Notable stand-alone options include an illuminated Mercedes logo in the grille, a heated steering wheel, split-folding rear seats, rear-seat side airbags, a multicontour front seat, and a premium Bang & Olufsen audio system.

The AMG CLS 63 S receives a turbocharged 5.5-liter V8 (577 hp, 590 lb-ft) that is paired with a performance-focused seven-speed automatic transmission. All-wheel drive is standard.

In addition to the CLS 550's standard features, the AMG CLS 63 S also gains 19-inch wheels with summer tires, upgraded brakes, a limited-slip differential, a sport exhaust system, unique styling elements, front and rear parking sensors, an automated parallel parking system, upgraded LED headlights, special gauges and interior trim, a sport steering wheel, an IWC Ingenieur analog clock, more aggressively bolstered sport seats, the power rear sunshade and upgraded leather upholstery.

Most option packages are available and similar in content to those for the CLS 550. Carbon-ceramic brakes are a stand-alone option.

Trim tested

Each vehicle typically comes in multiple versions that are fundamentally similar. The ratings in this review are based on our evaluation of the 2015 CLS 550 4Matic sedan (twin-turbo 4.7L V8 | 7-speed automatic | AWD).

NOTE: Since this test was conducted, the current CLS has received some revisions, including a nine-speed automatic transmission, and additional standard features. Our findings remain applicable to the 2018 CLS.


It's very quick. Although not an out-and-out sporting handler, the CLS 550 is capable enough to make impressive progress on back roads. This car is more of a cruiser, though, and not an AMG model.


The turbocharged 4.7-liter V8 delivers a ton of thrust and is very torquey. It doesn't feel turbocharged. Throttle response is slow on tip-in, though Sport mode helps sharpen it up.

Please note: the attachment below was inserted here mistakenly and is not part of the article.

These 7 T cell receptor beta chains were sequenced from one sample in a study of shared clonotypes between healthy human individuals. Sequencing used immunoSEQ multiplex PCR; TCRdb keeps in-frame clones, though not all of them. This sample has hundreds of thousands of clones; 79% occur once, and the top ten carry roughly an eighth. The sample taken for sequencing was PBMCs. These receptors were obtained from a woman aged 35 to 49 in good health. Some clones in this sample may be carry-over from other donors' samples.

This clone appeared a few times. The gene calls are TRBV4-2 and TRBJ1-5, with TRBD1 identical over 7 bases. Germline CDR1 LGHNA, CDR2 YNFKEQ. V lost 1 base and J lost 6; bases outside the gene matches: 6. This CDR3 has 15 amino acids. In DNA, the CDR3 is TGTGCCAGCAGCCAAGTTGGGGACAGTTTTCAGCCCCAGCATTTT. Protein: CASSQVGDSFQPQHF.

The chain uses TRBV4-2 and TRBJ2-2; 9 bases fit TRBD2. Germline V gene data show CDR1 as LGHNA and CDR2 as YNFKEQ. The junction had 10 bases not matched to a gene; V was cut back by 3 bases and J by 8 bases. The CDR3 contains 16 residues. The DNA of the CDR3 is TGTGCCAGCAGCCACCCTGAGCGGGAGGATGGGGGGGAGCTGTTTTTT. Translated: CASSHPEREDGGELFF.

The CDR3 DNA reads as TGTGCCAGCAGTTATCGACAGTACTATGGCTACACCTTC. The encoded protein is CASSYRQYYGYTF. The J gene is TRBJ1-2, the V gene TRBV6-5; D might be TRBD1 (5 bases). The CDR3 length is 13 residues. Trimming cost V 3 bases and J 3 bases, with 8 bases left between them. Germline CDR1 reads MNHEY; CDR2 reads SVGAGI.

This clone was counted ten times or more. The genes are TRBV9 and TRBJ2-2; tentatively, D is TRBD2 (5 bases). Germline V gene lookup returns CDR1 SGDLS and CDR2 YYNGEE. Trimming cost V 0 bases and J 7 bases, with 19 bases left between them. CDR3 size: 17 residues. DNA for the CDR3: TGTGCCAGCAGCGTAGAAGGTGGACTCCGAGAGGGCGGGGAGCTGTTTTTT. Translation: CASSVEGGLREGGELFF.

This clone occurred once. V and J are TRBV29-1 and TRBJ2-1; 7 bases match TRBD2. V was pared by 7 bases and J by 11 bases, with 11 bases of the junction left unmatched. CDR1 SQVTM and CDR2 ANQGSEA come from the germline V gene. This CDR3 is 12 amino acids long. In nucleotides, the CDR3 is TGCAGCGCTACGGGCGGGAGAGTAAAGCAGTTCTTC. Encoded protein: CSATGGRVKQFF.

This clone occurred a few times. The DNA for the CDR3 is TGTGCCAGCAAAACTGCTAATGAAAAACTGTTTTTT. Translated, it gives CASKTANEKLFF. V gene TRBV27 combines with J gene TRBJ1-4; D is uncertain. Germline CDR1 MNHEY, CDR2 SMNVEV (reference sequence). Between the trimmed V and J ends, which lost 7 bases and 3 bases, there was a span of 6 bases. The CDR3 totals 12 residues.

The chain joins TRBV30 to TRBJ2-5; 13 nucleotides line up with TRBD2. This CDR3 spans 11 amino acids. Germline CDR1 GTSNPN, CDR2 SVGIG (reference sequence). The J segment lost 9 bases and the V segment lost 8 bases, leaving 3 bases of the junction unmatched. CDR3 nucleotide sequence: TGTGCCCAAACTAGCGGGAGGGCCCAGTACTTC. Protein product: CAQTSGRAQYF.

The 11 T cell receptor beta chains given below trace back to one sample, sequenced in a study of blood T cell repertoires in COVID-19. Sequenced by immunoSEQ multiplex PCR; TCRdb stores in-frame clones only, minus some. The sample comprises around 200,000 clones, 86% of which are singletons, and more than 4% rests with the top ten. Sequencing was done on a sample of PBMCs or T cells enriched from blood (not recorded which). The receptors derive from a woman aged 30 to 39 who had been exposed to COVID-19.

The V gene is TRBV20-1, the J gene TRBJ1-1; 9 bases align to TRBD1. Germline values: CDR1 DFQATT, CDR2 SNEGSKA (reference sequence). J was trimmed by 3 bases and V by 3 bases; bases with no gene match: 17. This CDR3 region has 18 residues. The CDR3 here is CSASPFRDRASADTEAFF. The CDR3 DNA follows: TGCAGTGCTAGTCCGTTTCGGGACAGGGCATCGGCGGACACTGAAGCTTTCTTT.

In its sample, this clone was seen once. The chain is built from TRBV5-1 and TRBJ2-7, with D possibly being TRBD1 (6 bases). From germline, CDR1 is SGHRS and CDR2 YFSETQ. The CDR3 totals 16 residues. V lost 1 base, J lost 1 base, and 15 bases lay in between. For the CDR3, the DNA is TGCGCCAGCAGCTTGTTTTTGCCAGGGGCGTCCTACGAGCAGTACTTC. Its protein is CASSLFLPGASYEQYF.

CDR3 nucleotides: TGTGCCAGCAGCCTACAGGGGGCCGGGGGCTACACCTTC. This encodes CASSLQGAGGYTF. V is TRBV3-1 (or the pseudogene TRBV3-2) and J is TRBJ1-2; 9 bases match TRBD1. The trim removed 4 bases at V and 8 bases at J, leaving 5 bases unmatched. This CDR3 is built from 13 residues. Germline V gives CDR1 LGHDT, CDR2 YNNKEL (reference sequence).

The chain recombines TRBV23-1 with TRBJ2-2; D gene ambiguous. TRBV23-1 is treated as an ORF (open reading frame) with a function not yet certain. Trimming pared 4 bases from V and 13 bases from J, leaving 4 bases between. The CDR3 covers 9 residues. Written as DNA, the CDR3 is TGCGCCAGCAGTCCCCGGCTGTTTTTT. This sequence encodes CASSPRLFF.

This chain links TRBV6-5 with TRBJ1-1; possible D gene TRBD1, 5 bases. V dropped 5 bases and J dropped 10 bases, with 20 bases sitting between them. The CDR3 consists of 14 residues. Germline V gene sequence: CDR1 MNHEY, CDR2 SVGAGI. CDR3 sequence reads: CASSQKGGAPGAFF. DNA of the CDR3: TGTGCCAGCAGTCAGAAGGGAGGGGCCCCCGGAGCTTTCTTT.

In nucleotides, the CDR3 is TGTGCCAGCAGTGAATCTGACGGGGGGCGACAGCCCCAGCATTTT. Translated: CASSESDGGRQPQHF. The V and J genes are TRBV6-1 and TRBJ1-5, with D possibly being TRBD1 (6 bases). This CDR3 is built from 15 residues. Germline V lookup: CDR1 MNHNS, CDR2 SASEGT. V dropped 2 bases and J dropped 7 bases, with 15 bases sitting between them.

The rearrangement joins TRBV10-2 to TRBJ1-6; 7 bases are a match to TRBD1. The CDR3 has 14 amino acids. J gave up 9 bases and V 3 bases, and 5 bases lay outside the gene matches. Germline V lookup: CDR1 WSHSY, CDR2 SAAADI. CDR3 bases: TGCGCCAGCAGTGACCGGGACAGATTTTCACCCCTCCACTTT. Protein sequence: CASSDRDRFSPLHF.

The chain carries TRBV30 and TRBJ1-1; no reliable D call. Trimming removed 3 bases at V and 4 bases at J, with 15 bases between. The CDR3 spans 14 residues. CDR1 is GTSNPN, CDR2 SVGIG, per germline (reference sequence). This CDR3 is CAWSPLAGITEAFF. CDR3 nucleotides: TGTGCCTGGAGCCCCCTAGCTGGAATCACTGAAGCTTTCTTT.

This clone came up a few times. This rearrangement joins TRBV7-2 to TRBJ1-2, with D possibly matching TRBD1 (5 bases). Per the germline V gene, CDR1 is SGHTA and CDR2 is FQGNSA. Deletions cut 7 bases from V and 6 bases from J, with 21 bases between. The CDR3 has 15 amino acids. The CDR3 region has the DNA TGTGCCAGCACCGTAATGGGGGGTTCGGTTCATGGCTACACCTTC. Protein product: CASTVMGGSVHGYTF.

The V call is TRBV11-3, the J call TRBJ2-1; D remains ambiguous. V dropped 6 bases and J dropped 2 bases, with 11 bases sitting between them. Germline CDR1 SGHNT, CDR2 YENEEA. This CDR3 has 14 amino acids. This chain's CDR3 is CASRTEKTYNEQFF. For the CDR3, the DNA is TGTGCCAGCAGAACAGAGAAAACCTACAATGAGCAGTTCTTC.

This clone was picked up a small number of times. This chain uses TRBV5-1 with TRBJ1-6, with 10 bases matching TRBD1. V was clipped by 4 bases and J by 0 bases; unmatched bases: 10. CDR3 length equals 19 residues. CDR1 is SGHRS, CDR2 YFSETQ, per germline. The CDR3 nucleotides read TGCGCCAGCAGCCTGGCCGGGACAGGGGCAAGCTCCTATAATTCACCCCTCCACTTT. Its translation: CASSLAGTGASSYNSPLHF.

Very good modulation and intuitive in routine driving. The pedal is firm even when used aggressively. Powerful, too — 60-0 mph in 102 feet in our testing is a strong showing. This result is aided by the CLS 550's summer tires.


At speed, the helm is pretty sharp, with appropriate quickness and heft. There's not a whole lot of feel. During a three-point turn, the assistance can't keep up, resulting in heavy spots in the steering.


Body control is quite good on winding roads. It doesn't roll as much as expected for a car this hefty (4,367 pounds). Its limits are relatively modest, but the car doesn't exhibit any bad manners.


It's exceptionally civilized in routine driving. But pick up the pace even a little and there are issues. Throttle response could be sharper coming out of corners. The transmission's manual mode doesn't respond quickly, and then it has labored gear changes.


The CLS excels on long trips. From its seats and comprehensive noise isolation to its compliant ride quality, this car is the place to be when the open road beckons.

Seat comfort